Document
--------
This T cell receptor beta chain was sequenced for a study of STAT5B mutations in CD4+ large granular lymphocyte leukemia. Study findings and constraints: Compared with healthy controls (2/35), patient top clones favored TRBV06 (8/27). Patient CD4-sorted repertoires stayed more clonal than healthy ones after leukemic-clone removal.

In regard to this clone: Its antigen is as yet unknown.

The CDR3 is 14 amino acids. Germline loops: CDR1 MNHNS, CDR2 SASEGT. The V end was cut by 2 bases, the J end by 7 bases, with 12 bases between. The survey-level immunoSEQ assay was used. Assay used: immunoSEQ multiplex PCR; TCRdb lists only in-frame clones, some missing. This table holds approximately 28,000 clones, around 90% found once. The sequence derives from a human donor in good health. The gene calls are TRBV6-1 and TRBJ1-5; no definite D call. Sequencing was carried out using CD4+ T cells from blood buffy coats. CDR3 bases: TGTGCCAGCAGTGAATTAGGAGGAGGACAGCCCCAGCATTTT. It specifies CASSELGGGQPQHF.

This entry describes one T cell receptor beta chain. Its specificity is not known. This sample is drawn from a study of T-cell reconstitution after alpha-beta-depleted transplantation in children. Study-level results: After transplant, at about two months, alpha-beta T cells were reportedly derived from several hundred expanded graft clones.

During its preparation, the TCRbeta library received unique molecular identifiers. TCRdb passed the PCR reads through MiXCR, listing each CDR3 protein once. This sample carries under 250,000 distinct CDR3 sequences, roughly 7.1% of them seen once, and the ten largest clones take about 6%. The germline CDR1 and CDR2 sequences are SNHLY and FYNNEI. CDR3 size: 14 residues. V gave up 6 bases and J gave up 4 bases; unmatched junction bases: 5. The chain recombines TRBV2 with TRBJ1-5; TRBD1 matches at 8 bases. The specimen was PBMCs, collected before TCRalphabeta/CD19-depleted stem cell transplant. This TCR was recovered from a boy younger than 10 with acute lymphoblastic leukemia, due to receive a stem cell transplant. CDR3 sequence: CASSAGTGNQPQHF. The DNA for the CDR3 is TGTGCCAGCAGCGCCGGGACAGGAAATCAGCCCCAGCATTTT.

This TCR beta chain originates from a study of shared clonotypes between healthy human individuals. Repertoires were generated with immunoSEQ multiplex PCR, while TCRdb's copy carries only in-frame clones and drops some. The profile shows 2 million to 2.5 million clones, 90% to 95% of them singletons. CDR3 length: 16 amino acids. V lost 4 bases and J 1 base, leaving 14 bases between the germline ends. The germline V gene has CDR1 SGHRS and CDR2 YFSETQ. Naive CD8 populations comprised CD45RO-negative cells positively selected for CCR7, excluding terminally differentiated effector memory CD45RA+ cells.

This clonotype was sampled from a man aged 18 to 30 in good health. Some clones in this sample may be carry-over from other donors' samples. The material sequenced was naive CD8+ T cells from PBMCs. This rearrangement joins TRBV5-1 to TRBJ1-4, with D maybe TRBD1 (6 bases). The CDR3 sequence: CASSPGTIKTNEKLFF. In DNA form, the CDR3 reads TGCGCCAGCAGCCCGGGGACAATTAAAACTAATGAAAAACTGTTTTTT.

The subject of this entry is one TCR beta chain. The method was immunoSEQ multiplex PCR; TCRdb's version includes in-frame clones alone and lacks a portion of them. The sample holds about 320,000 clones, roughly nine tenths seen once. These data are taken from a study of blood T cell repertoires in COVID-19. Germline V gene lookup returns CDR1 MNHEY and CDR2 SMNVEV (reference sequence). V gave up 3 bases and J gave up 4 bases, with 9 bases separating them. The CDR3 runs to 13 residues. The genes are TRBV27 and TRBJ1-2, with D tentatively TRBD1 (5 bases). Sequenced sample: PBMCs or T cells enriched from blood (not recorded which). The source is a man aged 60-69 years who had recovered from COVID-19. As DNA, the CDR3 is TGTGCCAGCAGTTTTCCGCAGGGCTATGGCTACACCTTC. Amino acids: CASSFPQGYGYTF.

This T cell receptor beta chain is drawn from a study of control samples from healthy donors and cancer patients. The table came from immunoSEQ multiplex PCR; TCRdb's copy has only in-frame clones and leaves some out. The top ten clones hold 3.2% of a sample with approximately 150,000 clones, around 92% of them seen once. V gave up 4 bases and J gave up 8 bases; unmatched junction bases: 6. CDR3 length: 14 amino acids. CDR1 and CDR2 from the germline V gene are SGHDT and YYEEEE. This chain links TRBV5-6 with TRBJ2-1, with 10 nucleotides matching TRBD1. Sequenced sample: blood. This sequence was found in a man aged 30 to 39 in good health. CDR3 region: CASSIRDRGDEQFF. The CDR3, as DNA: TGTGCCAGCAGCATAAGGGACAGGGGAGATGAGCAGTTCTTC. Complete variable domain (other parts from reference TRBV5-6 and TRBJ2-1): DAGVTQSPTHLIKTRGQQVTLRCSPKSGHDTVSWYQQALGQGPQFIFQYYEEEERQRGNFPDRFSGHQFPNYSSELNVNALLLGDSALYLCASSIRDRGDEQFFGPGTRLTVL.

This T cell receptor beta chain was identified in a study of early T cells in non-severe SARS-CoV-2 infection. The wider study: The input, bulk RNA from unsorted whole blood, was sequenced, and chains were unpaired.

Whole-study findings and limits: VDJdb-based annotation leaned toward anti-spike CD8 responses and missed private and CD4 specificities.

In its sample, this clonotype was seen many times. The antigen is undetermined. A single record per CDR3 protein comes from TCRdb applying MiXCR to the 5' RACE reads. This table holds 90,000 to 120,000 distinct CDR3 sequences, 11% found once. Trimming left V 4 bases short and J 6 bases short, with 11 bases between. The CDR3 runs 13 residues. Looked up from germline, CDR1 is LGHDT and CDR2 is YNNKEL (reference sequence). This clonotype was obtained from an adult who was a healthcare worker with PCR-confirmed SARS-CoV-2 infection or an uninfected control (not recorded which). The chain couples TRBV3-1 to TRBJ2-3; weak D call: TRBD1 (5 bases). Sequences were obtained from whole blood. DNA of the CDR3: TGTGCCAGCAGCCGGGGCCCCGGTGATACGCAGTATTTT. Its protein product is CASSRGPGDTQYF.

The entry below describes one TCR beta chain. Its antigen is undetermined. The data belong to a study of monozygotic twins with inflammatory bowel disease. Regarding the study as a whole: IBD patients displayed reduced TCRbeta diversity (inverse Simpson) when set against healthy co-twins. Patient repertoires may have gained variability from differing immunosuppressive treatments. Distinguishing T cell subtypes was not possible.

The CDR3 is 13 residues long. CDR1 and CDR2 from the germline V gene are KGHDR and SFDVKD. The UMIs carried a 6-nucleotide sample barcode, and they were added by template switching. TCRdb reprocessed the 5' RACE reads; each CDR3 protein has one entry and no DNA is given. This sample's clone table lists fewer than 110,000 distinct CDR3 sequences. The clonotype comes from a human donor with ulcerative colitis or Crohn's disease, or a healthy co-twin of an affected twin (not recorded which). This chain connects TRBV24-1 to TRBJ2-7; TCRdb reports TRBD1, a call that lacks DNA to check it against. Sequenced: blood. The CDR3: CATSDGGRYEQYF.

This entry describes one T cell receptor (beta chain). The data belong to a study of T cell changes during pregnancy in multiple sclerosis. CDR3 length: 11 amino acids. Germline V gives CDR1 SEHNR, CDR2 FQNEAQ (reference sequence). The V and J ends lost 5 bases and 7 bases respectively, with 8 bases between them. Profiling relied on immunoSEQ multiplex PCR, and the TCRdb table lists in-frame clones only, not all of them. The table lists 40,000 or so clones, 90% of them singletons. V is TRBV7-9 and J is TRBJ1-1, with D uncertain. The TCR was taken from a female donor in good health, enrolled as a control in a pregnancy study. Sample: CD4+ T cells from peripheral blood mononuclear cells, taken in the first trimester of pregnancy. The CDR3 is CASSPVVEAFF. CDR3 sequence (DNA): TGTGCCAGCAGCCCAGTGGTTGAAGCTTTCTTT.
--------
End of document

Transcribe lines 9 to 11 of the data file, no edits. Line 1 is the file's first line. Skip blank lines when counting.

This T cell receptor beta chain is drawn from a study of control samples from healthy donors and cancer patients. The table came from immunoSEQ multiplex PCR; TCRdb's copy has only in-frame clones and leaves some out. The top ten clones hold 3.2% of a sample with approximately 150,000 clones, around 92% of them seen once. V gave up 4 bases and J gave up 8 bases; unmatched junction bases: 6. CDR3 length: 14 amino acids. CDR1 and CDR2 from the germline V gene are SGHDT and YYEEEE. This chain links TRBV5-6 with TRBJ2-1, with 10 nucleotides matching TRBD1. Sequenced sample: blood. This sequence was found in a man aged 30 to 39 in good health. CDR3 region: CASSIRDRGDEQFF. The CDR3, as DNA: TGTGCCAGCAGCATAAGGGACAGGGGAGATGAGCAGTTCTTC. Complete variable domain (other parts from reference TRBV5-6 and TRBJ2-1): DAGVTQSPTHLIKTRGQQVTLRCSPKSGHDTVSWYQQALGQGPQFIFQYYEEEERQRGNFPDRFSGHQFPNYSSELNVNALLLGDSALYLCASSIRDRGDEQFFGPGTRLTVL.

This T cell receptor beta chain was identified in a study of early T cells in non-severe SARS-CoV-2 infection. The wider study: The input, bulk RNA from unsorted whole blood, was sequenced, and chains were unpaired.

Whole-study findings and limits: VDJdb-based annotation leaned toward anti-spike CD8 responses and missed private and CD4 specificities.